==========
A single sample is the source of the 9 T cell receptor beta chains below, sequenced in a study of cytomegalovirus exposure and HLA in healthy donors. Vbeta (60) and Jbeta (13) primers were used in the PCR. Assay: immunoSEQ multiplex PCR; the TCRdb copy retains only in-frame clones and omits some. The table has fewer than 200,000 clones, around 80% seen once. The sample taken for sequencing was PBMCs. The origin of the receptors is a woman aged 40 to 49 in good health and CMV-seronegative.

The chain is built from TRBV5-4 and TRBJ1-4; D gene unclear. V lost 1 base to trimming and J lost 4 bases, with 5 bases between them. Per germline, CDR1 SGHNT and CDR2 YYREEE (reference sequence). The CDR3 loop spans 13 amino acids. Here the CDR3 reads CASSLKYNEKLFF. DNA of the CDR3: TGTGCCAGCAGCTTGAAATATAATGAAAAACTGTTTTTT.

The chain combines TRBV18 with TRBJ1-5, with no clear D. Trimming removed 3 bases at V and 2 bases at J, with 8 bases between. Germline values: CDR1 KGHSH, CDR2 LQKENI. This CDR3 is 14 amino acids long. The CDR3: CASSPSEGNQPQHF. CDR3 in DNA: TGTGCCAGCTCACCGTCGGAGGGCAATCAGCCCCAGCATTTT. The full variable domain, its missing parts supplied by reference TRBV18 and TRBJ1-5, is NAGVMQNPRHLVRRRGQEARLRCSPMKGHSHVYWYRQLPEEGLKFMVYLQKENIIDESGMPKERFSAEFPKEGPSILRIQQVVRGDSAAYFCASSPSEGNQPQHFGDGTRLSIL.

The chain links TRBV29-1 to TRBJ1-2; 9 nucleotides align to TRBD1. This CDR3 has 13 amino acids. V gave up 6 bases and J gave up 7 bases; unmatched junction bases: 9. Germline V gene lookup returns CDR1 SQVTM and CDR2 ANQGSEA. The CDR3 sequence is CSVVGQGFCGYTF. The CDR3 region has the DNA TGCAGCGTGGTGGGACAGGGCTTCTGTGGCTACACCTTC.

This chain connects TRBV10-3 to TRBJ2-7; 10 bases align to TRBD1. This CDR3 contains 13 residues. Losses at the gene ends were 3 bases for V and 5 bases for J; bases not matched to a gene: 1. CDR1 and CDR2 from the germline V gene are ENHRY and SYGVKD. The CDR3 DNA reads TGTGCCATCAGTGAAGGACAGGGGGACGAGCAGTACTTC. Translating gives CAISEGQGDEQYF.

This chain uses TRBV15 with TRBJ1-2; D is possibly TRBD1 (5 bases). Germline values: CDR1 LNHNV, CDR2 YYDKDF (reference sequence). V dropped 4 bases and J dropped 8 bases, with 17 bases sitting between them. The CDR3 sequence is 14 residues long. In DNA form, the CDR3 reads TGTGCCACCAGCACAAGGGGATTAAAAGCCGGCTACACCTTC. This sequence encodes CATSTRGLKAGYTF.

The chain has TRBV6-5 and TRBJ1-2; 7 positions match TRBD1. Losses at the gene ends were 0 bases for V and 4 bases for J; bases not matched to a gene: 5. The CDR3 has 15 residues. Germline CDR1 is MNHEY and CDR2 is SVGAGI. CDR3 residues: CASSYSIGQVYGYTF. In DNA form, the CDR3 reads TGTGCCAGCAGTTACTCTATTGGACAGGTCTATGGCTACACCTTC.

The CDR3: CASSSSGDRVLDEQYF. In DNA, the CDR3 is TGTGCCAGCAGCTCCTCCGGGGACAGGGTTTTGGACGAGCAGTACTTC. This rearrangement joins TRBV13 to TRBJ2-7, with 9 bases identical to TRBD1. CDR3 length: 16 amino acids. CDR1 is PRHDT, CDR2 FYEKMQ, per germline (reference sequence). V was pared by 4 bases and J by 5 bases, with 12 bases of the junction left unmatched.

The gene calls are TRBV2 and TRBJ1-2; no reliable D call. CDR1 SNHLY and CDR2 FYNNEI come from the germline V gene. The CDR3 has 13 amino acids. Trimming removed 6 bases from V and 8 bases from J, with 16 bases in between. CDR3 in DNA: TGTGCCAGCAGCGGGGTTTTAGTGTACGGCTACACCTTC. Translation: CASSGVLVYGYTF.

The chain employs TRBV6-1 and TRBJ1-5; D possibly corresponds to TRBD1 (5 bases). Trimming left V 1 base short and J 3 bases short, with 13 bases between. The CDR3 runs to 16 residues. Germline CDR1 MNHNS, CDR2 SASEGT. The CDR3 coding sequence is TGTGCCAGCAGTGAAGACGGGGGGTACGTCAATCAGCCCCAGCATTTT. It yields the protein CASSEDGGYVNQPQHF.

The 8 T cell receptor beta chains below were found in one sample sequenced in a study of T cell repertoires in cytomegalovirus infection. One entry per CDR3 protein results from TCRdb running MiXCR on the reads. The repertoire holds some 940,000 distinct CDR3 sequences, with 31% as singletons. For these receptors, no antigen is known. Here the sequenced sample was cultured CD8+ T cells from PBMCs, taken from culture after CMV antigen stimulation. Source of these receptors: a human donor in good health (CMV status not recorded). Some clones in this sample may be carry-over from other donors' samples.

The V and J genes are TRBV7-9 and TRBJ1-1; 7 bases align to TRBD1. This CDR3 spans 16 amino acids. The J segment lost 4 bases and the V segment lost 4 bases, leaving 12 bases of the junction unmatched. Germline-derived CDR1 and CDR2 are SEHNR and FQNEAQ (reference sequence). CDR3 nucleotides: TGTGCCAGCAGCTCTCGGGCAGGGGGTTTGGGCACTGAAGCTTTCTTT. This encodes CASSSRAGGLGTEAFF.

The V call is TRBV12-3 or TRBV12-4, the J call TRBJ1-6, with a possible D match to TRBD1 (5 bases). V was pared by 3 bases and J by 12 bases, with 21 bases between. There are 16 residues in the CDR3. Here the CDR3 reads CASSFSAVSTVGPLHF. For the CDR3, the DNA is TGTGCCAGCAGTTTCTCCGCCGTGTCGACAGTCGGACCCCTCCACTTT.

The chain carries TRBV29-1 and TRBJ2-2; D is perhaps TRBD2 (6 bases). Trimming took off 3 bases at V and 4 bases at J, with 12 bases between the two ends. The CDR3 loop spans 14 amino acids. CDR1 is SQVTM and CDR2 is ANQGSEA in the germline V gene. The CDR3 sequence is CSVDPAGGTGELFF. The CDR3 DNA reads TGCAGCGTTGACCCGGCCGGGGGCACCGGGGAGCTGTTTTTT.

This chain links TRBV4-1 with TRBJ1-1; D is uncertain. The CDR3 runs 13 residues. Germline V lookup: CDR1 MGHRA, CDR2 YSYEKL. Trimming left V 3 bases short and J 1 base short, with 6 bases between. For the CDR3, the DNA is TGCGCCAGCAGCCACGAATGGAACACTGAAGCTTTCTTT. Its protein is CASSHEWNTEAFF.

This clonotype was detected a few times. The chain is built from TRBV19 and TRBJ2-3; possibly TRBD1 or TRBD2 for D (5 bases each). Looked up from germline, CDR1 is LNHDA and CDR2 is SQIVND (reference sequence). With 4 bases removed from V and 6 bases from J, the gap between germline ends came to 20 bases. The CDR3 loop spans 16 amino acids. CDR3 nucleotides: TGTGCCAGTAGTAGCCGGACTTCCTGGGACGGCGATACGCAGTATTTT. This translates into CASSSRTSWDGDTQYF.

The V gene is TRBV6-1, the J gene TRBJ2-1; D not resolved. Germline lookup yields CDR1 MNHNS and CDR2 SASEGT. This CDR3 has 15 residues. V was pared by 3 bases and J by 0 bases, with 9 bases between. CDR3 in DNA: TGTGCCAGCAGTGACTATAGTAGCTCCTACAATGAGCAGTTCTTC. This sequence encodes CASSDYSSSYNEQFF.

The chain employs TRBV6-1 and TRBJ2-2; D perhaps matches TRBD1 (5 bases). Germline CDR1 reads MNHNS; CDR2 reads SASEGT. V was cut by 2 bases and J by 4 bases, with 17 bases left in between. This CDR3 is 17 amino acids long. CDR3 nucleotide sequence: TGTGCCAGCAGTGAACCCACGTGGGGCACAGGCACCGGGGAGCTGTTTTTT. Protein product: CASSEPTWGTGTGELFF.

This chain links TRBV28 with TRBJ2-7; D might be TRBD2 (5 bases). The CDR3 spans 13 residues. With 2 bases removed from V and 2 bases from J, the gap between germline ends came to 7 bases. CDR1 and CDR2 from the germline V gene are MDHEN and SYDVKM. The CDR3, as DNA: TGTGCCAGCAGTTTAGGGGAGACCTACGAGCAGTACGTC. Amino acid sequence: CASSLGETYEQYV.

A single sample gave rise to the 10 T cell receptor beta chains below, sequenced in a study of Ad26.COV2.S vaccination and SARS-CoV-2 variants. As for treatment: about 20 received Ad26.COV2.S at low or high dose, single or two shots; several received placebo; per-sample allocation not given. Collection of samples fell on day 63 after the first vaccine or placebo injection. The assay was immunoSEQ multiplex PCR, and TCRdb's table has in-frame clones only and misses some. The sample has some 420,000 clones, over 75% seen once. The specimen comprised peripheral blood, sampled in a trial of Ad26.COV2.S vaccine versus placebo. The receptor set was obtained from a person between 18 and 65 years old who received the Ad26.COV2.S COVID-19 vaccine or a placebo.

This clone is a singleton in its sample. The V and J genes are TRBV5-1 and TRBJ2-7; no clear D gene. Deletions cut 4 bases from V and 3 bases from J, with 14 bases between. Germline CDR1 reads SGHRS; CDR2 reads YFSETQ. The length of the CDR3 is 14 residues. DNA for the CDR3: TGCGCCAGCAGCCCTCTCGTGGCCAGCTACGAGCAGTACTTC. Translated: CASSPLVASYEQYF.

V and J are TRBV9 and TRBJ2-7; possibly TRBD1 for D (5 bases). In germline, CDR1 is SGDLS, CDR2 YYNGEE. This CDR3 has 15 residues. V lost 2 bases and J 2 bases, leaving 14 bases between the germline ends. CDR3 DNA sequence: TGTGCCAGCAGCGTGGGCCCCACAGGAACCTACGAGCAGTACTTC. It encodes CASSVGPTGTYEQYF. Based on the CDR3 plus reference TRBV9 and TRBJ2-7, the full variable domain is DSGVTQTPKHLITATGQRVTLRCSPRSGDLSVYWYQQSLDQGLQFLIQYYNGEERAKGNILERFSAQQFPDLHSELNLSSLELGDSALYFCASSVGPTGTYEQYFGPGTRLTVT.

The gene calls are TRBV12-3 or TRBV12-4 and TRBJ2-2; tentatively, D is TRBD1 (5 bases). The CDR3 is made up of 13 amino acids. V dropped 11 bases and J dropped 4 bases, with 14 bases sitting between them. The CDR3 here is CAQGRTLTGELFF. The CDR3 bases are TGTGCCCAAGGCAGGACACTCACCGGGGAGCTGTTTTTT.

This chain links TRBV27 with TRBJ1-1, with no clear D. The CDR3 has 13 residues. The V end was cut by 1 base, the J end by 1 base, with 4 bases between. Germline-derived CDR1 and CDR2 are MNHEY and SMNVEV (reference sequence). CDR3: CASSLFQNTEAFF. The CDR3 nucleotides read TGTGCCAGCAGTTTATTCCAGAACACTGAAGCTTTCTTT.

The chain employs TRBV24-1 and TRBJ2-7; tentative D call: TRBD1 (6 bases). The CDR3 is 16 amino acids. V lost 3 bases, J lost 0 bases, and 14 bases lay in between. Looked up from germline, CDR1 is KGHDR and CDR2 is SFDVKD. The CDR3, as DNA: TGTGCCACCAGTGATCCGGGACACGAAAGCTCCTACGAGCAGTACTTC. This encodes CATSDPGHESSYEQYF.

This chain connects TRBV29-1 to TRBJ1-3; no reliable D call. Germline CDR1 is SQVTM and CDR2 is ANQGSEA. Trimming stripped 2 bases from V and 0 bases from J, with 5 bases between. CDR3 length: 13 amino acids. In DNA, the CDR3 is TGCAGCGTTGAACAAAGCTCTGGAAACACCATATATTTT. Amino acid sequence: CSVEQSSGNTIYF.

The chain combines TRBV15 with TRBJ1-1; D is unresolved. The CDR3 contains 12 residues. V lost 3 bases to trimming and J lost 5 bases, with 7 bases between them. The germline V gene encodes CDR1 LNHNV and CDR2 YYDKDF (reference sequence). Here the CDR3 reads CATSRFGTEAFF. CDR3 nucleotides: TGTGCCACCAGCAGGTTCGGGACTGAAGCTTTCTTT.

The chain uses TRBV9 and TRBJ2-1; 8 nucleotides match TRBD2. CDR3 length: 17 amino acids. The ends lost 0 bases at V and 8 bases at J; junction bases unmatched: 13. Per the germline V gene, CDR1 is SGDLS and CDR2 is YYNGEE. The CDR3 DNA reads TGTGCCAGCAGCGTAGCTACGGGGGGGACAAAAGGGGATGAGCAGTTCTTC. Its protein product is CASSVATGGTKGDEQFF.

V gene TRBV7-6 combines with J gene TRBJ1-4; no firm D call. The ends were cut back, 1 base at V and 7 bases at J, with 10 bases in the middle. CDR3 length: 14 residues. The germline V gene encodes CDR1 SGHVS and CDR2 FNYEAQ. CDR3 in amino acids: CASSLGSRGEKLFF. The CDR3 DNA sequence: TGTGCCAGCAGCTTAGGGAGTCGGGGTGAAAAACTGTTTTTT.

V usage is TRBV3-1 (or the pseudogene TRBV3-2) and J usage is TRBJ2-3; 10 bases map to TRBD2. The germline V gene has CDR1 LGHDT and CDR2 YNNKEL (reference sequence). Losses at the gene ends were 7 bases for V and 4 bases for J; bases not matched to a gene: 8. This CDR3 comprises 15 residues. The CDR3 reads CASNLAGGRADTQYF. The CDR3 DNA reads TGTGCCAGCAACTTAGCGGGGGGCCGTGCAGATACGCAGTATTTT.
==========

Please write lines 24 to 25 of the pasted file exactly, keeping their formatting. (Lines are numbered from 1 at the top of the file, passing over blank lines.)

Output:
This chain links TRBV27 with TRBJ1-1, with no clear D. The CDR3 has 13 residues. The V end was cut by 1 base, the J end by 1 base, with 4 bases between. Germline-derived CDR1 and CDR2 are MNHEY and SMNVEV (reference sequence). CDR3: CASSLFQNTEAFF. The CDR3 nucleotides read TGTGCCAGCAGTTTATTCCAGAACACTGAAGCTTTCTTT.

The chain employs TRBV24-1 and TRBJ2-7; tentative D call: TRBD1 (6 bases). The CDR3 is 16 amino acids. V lost 3 bases, J lost 0 bases, and 14 bases lay in between. Looked up from germline, CDR1 is KGHDR and CDR2 is SFDVKD. The CDR3, as DNA: TGTGCCACCAGTGATCCGGGACACGAAAGCTCCTACGAGCAGTACTTC. This encodes CATSDPGHESSYEQYF.